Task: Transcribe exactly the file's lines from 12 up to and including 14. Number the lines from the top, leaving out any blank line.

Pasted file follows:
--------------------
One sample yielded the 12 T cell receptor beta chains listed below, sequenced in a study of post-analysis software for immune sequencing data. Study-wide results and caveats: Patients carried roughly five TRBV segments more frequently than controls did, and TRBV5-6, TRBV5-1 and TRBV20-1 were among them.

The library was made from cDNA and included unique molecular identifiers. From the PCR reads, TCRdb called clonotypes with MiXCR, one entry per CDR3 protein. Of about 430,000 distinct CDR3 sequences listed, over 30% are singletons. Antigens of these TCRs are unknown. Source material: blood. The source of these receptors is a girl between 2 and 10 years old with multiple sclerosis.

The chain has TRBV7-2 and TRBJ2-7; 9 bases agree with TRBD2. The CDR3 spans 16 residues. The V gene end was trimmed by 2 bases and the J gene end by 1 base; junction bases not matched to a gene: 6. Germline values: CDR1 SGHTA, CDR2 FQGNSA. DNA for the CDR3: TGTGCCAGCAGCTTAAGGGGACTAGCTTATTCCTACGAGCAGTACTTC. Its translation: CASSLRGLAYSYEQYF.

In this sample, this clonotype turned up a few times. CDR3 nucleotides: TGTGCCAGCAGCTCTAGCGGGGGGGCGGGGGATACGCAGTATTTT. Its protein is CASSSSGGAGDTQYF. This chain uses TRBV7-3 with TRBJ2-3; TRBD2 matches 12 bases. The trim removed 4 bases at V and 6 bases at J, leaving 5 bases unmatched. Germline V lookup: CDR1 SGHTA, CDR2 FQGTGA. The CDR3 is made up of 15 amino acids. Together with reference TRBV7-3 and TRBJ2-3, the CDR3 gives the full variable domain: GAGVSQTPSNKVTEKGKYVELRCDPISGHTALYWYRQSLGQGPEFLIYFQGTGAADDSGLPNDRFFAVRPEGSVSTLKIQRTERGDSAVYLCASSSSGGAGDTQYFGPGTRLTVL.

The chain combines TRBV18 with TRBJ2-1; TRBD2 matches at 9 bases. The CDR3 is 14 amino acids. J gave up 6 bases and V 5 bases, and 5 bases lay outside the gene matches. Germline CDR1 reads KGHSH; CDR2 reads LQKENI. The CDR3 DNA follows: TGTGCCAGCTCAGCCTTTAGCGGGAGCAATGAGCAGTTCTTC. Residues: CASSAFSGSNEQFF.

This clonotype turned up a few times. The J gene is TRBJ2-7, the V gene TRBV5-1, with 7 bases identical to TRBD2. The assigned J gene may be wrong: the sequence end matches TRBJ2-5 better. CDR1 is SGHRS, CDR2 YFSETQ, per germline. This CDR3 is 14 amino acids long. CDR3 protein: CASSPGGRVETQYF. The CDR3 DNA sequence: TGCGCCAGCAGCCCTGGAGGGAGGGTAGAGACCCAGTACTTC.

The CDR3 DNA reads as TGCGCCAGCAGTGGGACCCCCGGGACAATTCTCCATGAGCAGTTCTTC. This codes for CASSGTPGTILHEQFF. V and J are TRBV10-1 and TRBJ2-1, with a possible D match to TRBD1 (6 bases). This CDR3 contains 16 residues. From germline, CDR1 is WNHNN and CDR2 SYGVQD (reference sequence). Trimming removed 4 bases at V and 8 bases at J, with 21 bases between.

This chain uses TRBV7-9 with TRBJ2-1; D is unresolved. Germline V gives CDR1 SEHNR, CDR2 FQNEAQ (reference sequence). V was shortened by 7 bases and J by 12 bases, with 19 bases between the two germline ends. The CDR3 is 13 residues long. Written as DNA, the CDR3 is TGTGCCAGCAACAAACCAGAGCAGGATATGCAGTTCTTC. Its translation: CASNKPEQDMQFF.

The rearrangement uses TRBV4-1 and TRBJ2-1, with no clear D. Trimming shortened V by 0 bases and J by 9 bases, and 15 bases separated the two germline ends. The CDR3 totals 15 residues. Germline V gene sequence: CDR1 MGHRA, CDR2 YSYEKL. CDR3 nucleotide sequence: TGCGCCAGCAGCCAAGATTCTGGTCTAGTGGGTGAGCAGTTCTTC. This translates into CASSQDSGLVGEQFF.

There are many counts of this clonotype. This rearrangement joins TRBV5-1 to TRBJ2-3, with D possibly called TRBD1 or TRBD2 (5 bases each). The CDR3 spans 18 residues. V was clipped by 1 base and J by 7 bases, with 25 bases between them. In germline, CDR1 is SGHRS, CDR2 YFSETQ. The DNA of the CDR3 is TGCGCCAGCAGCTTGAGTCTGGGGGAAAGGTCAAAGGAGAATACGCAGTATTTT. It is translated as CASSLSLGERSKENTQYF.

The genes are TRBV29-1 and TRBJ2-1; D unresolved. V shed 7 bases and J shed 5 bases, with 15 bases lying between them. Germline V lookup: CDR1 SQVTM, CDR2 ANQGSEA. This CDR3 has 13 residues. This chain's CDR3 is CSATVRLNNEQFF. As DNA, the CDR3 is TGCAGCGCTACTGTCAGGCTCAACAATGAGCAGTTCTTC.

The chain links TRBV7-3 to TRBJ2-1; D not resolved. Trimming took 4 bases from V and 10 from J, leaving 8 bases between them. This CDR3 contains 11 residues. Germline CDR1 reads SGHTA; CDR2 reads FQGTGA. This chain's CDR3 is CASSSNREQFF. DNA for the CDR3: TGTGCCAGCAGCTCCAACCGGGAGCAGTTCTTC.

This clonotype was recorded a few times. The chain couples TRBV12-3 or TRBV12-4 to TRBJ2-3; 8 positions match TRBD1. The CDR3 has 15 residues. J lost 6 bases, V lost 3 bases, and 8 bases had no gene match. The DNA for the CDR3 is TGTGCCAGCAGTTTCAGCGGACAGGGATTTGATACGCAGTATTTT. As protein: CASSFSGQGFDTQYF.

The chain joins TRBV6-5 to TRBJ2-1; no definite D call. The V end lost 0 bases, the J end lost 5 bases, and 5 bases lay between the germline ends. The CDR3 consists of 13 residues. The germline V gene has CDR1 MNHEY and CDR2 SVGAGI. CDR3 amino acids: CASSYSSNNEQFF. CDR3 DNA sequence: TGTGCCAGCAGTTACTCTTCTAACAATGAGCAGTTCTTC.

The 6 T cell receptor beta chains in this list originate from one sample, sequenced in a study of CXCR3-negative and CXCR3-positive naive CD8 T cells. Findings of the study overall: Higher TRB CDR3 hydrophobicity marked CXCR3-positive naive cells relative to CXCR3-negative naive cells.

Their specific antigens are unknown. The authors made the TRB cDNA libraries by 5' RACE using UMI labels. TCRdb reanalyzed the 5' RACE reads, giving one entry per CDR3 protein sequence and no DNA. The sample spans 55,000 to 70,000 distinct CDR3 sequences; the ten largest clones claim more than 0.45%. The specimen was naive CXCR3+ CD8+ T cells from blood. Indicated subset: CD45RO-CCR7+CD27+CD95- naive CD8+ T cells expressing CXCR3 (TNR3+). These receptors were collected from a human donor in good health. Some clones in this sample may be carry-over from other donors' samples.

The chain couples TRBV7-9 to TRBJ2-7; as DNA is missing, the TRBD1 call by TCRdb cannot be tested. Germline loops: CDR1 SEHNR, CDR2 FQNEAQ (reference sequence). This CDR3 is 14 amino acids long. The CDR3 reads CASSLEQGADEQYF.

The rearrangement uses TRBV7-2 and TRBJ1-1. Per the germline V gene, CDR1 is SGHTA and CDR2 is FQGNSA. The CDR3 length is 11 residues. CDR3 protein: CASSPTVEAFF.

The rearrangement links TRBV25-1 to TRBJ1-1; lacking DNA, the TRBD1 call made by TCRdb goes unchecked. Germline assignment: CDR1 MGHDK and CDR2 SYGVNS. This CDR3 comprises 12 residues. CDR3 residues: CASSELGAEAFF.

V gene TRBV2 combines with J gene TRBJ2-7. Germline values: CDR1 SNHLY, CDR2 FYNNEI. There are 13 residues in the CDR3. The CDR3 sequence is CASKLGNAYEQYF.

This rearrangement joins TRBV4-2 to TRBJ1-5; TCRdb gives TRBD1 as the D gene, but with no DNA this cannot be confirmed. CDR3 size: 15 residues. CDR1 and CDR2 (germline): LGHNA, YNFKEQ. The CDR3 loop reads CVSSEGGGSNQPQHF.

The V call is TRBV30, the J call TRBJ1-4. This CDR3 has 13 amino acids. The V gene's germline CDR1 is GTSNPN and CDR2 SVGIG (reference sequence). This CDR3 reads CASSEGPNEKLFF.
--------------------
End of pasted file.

The chain links TRBV7-3 to TRBJ2-1; D not resolved. Trimming took 4 bases from V and 10 from J, leaving 8 bases between them. This CDR3 contains 11 residues. Germline CDR1 reads SGHTA; CDR2 reads FQGTGA. This chain's CDR3 is CASSSNREQFF. DNA for the CDR3: TGTGCCAGCAGCTCCAACCGGGAGCAGTTCTTC.

This clonotype was recorded a few times. The chain couples TRBV12-3 or TRBV12-4 to TRBJ2-3; 8 positions match TRBD1. The CDR3 has 15 residues. J lost 6 bases, V lost 3 bases, and 8 bases had no gene match. The DNA for the CDR3 is TGTGCCAGCAGTTTCAGCGGACAGGGATTTGATACGCAGTATTTT. As protein: CASSFSGQGFDTQYF.

The chain joins TRBV6-5 to TRBJ2-1; no definite D call. The V end lost 0 bases, the J end lost 5 bases, and 5 bases lay between the germline ends. The CDR3 consists of 13 residues. The germline V gene has CDR1 MNHEY and CDR2 SVGAGI. CDR3 amino acids: CASSYSSNNEQFF. CDR3 DNA sequence: TGTGCCAGCAGTTACTCTTCTAACAATGAGCAGTTCTTC.